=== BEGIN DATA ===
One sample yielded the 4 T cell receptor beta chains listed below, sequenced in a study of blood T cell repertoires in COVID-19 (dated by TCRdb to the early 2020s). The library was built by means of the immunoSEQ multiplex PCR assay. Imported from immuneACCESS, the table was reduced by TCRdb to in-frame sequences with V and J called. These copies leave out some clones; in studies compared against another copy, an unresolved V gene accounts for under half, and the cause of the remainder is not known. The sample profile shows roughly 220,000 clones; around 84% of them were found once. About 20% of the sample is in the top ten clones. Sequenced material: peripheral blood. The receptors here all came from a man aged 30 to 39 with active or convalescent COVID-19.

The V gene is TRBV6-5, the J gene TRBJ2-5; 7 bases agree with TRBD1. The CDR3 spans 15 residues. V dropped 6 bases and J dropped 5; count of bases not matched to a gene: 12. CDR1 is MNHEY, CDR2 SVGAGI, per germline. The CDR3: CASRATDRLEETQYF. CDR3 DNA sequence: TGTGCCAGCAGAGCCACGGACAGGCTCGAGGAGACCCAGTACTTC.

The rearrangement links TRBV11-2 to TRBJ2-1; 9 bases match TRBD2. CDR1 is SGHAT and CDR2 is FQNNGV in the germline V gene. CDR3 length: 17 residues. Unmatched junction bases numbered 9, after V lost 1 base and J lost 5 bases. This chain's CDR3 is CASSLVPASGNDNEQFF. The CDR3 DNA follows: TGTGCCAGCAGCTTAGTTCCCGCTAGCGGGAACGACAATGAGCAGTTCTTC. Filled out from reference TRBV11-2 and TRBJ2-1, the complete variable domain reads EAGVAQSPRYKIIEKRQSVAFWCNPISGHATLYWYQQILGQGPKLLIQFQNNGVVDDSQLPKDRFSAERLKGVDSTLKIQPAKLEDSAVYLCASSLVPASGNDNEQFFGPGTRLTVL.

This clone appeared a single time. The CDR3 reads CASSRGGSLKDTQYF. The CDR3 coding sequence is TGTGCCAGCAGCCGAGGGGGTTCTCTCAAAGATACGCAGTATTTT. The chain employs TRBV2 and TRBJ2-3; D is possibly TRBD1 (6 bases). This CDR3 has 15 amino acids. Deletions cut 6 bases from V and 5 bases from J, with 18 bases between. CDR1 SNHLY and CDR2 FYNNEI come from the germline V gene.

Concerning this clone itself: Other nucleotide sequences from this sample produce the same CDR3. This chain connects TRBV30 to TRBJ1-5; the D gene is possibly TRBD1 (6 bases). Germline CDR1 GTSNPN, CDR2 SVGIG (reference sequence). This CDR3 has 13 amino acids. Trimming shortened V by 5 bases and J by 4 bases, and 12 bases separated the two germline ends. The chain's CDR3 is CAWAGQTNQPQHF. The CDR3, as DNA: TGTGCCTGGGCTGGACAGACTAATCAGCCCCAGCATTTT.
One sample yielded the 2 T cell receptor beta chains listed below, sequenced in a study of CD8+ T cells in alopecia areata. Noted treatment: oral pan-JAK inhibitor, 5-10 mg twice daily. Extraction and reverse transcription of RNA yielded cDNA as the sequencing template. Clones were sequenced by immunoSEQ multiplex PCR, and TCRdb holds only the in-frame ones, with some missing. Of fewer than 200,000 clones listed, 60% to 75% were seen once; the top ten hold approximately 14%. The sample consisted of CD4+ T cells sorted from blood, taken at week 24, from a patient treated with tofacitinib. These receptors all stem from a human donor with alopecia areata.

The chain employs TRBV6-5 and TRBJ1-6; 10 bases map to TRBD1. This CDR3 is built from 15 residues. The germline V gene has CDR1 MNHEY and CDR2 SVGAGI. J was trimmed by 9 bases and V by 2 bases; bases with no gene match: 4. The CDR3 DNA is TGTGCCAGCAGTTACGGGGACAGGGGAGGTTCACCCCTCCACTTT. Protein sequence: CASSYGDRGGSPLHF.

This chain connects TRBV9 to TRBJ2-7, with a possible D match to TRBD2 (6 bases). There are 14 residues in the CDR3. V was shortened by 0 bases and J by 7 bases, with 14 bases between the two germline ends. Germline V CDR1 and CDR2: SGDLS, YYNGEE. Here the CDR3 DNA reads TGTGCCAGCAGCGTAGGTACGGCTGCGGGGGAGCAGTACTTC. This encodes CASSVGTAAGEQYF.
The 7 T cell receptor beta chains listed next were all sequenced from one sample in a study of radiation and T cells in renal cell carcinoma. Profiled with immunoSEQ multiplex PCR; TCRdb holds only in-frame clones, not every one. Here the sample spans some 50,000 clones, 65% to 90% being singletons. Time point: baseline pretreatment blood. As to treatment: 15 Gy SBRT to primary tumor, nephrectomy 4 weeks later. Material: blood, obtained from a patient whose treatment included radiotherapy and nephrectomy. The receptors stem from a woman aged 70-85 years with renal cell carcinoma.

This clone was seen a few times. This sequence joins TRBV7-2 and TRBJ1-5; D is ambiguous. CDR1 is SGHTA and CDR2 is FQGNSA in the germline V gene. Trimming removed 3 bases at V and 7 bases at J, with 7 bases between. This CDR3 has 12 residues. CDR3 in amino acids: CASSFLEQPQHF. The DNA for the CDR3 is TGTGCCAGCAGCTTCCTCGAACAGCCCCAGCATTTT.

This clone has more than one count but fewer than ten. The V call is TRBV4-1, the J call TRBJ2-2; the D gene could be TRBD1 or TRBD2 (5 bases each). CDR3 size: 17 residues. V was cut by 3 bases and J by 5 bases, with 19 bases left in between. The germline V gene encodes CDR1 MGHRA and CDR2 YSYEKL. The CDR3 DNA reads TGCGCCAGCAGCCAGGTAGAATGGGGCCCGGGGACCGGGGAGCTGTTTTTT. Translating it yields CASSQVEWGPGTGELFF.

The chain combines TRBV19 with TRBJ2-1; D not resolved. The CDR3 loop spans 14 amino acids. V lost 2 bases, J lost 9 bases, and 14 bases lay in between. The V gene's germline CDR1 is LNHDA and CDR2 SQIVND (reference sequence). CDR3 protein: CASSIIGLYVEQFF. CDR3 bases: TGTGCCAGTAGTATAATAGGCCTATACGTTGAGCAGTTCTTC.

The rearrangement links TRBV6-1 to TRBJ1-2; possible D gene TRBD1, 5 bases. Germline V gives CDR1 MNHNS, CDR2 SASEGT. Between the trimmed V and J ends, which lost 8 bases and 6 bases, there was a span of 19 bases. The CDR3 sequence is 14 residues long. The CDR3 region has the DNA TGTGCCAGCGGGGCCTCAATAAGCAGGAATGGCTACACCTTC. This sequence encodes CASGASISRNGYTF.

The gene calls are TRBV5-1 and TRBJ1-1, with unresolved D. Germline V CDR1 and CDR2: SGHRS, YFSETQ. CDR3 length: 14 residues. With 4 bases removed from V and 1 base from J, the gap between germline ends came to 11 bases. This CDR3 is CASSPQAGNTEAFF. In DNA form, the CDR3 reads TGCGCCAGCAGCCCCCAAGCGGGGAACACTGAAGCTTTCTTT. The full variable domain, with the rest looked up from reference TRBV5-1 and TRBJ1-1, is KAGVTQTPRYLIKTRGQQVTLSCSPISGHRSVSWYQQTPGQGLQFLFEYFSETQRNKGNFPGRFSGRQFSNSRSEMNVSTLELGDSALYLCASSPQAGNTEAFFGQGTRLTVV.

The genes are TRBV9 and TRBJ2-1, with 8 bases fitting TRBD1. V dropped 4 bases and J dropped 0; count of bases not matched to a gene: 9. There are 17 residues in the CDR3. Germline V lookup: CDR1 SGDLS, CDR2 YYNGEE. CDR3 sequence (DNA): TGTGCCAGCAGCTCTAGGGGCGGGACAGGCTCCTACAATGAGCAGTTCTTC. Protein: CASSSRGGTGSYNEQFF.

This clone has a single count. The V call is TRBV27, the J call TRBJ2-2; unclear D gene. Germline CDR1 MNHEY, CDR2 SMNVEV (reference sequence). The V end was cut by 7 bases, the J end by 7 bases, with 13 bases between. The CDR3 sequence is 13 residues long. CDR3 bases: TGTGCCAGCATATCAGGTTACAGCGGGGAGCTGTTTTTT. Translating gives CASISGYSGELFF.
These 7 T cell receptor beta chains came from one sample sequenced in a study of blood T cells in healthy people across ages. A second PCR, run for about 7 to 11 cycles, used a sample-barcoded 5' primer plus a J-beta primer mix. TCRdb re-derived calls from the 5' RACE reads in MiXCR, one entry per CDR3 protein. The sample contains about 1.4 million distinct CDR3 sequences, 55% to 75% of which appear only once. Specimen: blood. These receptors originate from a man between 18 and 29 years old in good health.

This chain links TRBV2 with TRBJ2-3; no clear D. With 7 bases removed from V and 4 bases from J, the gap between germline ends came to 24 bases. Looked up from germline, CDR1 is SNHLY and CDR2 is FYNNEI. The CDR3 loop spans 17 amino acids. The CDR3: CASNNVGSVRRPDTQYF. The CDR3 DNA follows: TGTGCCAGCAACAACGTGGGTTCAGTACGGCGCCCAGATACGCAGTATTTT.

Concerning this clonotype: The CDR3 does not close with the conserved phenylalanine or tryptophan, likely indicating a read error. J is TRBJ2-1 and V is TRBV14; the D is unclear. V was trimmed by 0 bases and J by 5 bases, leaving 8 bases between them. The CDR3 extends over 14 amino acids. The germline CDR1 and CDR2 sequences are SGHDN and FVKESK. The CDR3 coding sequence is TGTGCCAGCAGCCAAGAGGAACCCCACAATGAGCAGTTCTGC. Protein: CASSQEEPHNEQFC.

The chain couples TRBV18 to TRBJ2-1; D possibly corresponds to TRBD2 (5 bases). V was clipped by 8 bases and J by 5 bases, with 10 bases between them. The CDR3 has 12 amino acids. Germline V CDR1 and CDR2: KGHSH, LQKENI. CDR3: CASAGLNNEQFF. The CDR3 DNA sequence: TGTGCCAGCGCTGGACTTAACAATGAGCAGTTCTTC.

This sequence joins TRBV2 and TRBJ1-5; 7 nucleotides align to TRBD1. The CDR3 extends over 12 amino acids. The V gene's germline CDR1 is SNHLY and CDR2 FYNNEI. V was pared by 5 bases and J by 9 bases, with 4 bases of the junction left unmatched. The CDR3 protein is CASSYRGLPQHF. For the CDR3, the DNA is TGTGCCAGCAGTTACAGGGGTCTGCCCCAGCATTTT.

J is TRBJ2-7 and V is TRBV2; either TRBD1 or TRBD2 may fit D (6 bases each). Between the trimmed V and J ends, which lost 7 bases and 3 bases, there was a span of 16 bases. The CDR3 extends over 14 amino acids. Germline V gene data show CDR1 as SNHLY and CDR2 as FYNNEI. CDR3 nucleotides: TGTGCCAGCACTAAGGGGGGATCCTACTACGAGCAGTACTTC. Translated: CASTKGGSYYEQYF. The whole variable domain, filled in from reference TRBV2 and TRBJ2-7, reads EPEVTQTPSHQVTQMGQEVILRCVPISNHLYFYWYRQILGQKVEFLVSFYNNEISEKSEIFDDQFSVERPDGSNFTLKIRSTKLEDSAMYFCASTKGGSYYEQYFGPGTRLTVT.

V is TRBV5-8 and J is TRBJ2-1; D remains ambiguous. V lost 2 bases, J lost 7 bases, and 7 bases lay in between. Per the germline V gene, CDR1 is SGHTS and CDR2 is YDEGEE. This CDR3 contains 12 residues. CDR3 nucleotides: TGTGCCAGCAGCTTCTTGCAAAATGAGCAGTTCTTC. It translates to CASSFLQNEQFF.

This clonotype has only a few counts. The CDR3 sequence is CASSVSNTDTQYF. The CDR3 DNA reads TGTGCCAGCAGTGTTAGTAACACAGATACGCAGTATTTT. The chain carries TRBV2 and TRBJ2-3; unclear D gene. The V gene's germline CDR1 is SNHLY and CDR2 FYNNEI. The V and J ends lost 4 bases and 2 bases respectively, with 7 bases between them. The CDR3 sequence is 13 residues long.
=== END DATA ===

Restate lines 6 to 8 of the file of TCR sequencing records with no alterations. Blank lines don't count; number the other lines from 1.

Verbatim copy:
One sample yielded the 2 T cell receptor beta chains listed below, sequenced in a study of CD8+ T cells in alopecia areata. Noted treatment: oral pan-JAK inhibitor, 5-10 mg twice daily. Extraction and reverse transcription of RNA yielded cDNA as the sequencing template. Clones were sequenced by immunoSEQ multiplex PCR, and TCRdb holds only the in-frame ones, with some missing. Of fewer than 200,000 clones listed, 60% to 75% were seen once; the top ten hold approximately 14%. The sample consisted of CD4+ T cells sorted from blood, taken at week 24, from a patient treated with tofacitinib. These receptors all stem from a human donor with alopecia areata.

The chain employs TRBV6-5 and TRBJ1-6; 10 bases map to TRBD1. This CDR3 is built from 15 residues. The germline V gene has CDR1 MNHEY and CDR2 SVGAGI. J was trimmed by 9 bases and V by 2 bases; bases with no gene match: 4. The CDR3 DNA is TGTGCCAGCAGTTACGGGGACAGGGGAGGTTCACCCCTCCACTTT. Protein sequence: CASSYGDRGGSPLHF.

This chain connects TRBV9 to TRBJ2-7, with a possible D match to TRBD2 (6 bases). There are 14 residues in the CDR3. V was shortened by 0 bases and J by 7 bases, with 14 bases between the two germline ends. Germline V CDR1 and CDR2: SGDLS, YYNGEE. Here the CDR3 DNA reads TGTGCCAGCAGCGTAGGTACGGCTGCGGGGGAGCAGTACTTC. This encodes CASSVGTAAGEQYF.